It’s common for autism, or autism spectrum disorder (ASD), to affect a child’s cognitive skills – in different ways and to varying degrees. Cognitive strengths can include attention to detail, or memorizing vast amounts of information about a certain subject. Cognitive challenges tend to be related to “theory of mind” and executive functioning skills.
Autism and Theory of Mind
Theory of mind (ToM) is the ability to understand that others do not share the same thoughts and feelings that we do. It is also being able to recognize that others have their own thoughts and feelings, and understanding how they affect their behavior as well as our own. It usually emerges around age 4, but its foundation begins in infancy.
Because of delayed or absent ToM, children with ASD may believe that others know what they are thinking or feeling, and have trouble seeing things from others’ perspective.
Challenges with ToM are a main reason children with ASD struggle to navigate social interaction.
Autism and Executive Functioning Skills
Executive functioning skills (EF) are a hefty set of cognitive skills that help us regulate, control, and manage our thoughts and behavior. It’s common for children with ASD to have difficulty with the following:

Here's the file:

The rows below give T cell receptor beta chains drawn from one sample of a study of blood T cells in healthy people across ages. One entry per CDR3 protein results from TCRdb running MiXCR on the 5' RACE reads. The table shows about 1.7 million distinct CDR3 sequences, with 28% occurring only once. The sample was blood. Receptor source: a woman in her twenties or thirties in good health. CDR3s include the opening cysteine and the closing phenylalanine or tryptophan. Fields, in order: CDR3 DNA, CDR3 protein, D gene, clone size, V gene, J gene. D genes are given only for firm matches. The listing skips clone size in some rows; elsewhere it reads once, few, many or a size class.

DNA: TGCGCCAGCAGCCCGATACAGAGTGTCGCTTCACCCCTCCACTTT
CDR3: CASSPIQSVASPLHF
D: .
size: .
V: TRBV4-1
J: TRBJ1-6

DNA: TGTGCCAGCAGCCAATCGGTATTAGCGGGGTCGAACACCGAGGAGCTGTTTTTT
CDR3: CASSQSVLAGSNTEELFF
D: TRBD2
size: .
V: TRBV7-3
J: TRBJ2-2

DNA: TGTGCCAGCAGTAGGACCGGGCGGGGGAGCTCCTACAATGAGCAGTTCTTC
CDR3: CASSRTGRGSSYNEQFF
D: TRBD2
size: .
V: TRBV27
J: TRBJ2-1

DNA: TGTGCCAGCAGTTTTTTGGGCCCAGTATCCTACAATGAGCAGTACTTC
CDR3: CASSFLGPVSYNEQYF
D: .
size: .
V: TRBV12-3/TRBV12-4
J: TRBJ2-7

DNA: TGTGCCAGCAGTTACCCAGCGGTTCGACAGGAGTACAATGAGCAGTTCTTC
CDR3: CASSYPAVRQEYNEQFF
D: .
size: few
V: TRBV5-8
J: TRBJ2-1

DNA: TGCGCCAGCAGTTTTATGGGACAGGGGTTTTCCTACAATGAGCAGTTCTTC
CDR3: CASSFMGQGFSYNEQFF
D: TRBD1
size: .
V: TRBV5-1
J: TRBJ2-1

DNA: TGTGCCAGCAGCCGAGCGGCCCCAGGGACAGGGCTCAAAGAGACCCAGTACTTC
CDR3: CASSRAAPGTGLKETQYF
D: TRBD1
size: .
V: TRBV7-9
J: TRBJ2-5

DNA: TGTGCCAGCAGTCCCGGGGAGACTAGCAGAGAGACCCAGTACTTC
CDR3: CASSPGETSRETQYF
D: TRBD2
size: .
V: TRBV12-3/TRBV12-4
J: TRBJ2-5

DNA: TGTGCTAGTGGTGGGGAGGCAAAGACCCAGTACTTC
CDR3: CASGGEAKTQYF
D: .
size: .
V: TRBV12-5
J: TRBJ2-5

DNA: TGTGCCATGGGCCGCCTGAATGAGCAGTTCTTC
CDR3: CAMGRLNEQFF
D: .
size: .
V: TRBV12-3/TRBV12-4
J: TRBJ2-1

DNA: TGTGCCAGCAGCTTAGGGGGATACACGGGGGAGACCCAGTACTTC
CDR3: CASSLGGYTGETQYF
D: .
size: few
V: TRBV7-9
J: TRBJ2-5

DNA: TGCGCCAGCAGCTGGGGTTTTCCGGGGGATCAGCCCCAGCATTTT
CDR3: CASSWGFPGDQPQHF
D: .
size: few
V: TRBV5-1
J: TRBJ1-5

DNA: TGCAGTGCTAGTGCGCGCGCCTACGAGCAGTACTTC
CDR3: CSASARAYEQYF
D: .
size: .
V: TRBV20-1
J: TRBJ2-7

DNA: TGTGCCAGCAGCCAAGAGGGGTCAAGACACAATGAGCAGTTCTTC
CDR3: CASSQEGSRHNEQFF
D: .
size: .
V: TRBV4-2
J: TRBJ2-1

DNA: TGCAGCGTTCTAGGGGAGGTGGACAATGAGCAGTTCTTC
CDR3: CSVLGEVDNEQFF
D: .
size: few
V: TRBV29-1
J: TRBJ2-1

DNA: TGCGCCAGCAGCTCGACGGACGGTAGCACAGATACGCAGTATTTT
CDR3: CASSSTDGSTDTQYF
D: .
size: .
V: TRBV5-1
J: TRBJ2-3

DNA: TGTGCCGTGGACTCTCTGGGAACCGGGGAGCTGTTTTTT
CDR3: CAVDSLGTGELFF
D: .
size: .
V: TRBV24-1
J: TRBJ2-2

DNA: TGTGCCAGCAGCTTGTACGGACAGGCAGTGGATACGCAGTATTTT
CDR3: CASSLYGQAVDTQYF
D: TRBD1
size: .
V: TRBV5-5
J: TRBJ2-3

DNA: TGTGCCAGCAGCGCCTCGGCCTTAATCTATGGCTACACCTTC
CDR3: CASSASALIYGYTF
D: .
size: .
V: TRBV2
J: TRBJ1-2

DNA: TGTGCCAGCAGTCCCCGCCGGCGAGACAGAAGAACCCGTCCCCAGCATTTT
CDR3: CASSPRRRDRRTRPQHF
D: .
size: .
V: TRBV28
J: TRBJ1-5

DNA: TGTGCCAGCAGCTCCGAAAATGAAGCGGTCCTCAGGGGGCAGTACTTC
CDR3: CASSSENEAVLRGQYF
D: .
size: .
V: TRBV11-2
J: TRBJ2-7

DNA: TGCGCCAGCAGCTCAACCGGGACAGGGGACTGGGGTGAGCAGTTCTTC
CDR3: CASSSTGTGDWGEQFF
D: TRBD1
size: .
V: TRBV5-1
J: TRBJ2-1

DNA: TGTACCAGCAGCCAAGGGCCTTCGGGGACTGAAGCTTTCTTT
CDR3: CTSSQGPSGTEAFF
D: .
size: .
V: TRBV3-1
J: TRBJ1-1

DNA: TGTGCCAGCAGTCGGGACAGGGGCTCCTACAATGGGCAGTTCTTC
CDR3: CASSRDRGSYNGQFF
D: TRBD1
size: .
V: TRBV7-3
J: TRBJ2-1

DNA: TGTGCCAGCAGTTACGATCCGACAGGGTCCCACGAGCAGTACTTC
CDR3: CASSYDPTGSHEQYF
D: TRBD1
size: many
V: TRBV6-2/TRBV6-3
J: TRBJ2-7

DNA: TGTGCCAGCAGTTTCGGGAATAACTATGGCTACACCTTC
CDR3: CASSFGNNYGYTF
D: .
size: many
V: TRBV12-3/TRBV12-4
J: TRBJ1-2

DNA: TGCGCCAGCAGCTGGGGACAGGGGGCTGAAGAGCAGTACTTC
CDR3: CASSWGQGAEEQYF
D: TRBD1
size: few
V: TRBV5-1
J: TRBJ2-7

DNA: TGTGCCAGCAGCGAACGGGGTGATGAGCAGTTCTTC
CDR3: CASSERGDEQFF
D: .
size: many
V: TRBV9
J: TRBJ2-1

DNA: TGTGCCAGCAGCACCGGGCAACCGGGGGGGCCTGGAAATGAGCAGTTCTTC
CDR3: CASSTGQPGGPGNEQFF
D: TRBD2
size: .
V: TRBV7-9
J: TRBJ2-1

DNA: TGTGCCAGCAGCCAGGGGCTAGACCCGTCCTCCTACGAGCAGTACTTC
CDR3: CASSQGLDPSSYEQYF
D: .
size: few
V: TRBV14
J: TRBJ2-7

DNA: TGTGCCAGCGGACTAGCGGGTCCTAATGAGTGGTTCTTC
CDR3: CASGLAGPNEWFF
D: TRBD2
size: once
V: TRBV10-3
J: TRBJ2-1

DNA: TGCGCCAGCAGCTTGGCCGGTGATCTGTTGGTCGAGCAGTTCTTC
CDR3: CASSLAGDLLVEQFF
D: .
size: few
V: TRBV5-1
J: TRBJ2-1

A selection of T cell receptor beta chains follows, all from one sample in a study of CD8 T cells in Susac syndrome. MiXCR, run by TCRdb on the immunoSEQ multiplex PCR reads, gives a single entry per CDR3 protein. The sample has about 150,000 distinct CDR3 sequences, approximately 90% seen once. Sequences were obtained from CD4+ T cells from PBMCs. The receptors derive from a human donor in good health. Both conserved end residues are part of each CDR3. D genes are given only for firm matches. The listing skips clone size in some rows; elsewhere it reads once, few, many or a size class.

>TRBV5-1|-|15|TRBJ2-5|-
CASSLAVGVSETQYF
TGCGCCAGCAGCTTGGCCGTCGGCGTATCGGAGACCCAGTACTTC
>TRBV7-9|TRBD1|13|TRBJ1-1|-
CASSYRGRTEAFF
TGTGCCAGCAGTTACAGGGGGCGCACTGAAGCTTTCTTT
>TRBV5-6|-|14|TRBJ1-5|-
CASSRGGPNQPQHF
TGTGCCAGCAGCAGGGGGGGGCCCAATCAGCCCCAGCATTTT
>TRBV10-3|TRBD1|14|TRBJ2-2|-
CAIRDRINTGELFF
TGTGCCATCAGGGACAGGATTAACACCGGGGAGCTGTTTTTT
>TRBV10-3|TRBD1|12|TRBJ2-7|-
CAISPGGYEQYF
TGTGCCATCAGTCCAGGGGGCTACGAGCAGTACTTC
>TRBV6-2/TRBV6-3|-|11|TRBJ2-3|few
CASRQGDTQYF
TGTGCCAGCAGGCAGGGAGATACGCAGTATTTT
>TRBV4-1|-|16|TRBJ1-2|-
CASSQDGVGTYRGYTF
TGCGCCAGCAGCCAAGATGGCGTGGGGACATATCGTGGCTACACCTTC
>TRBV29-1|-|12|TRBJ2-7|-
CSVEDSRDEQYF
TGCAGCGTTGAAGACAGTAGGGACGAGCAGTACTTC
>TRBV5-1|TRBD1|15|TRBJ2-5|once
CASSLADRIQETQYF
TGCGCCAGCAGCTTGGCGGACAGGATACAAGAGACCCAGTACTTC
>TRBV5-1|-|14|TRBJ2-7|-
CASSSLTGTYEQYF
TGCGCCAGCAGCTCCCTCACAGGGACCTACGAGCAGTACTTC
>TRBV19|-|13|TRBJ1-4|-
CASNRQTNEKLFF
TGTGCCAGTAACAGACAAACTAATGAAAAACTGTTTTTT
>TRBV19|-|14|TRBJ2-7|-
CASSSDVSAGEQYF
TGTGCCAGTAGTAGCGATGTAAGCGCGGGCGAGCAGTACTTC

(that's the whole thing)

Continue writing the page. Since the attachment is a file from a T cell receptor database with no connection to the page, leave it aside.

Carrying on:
- Planning – A child may struggle to plan the steps involved in various tasks, from putting on shoes to completing a puzzle.
- Working Memory – This involves being able to hold information in the mind long enough to use it (in order to follow verbal instructions, for example, or answer comprehension questions after reading).
- Attention – Children with ASD may have an uncanny ability to focus on something, but often struggle to shift attention from one thing to another and back again. It can also be difficult to filter information in order to decide what to pay attention to (a child may be so focused on a bright light behind you that she cannot pay attention to what you are saying).
- Initiating – Children with ASD may struggle to begin tasks or come up with ideas on their own.
- Control emotions and behavior – Children with ASD may lack impulse control, which can show up as big feelings, acting out, or behaviors like rocking, spinning, or flapping hands.
- Flexibility – Struggling with transitions, and unexpected changes in routines or plans, is common for children with ASD.
Tips for Parents
As with any developmental disorder, intervening as early as possible is key. Talk to your child’s early intervention team about strengthening her cognitive skills, and follow her therapists’ lead to support cognitive goals at home.
Also keep these tips in mind:
- Because ToM is so closely linked to social-emotional development, head over to our article on autism and social-emotional development and scroll to the parent tips – all of which relate to ToM.
- To help your child with EF, use visual supports (such as pictures of steps in a routine like brushing teeth or getting dressed), interact with her as often as possible (our BabySparks activities all support EF skills), and have extra patience with multi-step tasks.
Lastly, keep in mind that research shows that with intervention, cognitive skills can improve in children with ASD.